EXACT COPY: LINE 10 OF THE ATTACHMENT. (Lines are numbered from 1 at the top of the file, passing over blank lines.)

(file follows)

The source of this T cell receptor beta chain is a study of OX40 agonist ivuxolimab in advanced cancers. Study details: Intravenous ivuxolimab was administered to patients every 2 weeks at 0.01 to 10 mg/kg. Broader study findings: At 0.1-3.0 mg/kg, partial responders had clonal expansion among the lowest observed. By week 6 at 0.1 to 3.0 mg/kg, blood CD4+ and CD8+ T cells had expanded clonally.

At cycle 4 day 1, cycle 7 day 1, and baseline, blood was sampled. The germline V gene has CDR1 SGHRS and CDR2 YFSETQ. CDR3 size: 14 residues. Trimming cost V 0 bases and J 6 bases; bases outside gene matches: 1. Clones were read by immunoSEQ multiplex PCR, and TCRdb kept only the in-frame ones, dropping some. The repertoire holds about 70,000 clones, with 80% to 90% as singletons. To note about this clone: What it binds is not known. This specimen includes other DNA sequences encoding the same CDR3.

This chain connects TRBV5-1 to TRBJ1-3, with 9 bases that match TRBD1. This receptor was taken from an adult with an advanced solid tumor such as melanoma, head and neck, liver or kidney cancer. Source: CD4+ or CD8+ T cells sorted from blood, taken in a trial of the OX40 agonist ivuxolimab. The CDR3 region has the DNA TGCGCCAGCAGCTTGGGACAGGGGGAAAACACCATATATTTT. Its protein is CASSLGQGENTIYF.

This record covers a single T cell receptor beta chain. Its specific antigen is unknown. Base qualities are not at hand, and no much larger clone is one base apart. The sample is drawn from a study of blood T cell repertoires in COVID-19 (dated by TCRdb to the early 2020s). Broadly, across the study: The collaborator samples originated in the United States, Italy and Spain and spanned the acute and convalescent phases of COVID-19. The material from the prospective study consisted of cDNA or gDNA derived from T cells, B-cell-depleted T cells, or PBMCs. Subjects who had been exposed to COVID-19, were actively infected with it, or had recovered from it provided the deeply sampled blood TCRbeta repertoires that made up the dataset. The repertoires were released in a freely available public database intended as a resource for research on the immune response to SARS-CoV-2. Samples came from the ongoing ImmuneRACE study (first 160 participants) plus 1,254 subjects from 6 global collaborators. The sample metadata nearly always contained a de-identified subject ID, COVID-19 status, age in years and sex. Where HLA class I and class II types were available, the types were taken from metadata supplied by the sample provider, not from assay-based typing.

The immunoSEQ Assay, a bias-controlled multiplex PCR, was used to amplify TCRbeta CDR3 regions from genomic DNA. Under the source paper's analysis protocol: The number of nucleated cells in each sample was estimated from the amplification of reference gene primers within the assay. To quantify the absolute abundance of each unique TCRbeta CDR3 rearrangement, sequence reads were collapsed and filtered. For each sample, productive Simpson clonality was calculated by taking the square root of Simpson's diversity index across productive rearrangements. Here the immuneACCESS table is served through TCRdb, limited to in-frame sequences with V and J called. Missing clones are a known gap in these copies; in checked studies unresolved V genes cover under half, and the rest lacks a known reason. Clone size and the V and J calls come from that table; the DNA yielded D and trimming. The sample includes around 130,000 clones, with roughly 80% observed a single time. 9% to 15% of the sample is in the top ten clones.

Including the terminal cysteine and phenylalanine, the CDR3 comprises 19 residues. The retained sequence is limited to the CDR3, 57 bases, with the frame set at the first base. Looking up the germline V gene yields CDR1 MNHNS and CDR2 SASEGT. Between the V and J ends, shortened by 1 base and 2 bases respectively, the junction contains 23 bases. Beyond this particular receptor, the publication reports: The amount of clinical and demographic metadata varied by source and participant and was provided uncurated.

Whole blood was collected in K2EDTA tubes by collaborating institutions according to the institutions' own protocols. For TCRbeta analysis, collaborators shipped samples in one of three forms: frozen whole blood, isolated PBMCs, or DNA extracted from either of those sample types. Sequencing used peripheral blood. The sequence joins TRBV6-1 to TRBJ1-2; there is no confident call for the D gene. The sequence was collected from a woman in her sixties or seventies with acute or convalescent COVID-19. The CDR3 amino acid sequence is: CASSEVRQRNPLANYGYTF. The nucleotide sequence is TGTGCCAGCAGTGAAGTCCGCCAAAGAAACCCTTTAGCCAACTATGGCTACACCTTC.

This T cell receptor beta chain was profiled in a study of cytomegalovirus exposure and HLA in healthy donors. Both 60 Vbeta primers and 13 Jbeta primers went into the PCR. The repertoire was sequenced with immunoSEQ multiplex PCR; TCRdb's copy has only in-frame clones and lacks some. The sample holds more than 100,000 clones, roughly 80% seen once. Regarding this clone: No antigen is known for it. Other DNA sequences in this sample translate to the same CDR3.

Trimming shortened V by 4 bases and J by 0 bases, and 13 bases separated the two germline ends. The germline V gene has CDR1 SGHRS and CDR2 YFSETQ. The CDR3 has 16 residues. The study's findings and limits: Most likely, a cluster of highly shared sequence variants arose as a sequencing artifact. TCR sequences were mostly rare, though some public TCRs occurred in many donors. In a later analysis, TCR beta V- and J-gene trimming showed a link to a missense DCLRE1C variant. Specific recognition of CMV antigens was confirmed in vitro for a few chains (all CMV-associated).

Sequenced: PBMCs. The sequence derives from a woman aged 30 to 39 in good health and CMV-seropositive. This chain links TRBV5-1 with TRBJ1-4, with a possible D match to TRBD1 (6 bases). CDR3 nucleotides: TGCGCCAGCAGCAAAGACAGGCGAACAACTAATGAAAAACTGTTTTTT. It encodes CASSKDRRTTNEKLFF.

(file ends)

Sequenced: PBMCs. The sequence derives from a woman aged 30 to 39 in good health and CMV-seropositive. This chain links TRBV5-1 with TRBJ1-4, with a possible D match to TRBD1 (6 bases). CDR3 nucleotides: TGCGCCAGCAGCAAAGACAGGCGAACAACTAATGAAAAACTGTTTTTT. It encodes CASSKDRRTTNEKLFF.